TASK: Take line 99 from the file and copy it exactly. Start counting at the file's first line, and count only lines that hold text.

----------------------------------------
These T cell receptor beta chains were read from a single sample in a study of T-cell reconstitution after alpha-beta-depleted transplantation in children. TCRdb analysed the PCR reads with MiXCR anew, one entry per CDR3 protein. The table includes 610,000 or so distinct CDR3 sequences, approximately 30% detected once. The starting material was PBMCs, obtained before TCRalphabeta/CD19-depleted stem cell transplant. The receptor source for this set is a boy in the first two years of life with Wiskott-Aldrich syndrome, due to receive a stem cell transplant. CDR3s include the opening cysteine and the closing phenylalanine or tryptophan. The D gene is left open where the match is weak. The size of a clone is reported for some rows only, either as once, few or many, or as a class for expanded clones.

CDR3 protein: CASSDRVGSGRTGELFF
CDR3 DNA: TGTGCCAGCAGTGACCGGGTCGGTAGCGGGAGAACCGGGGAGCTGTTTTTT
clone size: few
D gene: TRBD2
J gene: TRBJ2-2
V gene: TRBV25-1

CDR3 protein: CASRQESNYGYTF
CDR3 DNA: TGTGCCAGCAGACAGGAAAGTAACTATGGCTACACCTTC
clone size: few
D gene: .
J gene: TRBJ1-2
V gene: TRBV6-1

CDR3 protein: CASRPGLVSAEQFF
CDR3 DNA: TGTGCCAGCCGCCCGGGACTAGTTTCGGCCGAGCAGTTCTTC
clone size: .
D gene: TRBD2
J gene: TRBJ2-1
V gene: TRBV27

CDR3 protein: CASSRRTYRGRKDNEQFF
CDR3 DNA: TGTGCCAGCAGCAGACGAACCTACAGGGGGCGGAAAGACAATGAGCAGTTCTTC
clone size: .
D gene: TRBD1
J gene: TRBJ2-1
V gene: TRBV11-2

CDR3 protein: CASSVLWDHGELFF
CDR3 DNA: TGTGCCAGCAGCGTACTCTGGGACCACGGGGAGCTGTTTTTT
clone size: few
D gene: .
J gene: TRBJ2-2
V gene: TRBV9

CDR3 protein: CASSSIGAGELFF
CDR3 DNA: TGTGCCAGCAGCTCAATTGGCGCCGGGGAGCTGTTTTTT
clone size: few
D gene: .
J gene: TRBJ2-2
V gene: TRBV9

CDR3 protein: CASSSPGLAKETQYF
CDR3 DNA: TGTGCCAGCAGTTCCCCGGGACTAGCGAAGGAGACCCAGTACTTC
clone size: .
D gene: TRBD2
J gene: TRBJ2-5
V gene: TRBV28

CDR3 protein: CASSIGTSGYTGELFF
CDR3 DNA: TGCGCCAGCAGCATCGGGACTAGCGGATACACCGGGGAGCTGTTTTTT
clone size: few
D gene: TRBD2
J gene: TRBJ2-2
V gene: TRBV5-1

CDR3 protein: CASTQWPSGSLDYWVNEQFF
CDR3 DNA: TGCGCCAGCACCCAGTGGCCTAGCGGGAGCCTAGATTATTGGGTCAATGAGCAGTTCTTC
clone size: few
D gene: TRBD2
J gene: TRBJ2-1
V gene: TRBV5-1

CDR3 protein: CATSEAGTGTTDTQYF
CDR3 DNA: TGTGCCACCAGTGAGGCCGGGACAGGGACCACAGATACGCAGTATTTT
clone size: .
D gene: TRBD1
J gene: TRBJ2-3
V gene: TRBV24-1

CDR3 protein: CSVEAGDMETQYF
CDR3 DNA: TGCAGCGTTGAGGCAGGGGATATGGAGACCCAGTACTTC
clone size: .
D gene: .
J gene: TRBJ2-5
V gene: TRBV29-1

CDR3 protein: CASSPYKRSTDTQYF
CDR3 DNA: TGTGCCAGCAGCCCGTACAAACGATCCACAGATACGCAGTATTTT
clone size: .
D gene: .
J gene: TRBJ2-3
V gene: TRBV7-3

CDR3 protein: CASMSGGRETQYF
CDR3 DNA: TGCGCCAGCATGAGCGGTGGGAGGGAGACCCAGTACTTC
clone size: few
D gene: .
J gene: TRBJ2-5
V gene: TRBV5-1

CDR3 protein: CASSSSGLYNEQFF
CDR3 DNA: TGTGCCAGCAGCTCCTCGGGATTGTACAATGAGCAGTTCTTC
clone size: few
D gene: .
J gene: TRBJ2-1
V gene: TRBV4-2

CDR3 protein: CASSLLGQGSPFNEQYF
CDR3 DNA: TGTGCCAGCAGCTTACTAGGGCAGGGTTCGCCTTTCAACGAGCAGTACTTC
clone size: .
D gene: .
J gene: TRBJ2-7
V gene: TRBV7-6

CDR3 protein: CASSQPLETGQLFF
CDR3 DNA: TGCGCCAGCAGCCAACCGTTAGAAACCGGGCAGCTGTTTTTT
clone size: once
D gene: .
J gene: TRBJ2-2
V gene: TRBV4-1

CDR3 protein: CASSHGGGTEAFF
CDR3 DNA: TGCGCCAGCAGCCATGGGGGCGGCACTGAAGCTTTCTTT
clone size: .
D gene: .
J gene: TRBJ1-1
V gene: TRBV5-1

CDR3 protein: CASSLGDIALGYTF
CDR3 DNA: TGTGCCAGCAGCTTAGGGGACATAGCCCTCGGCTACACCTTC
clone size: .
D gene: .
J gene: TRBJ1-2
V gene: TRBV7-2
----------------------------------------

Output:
CDR3 DNA: TGCGCCAGCAGCCATGGGGGCGGCACTGAAGCTTTCTTT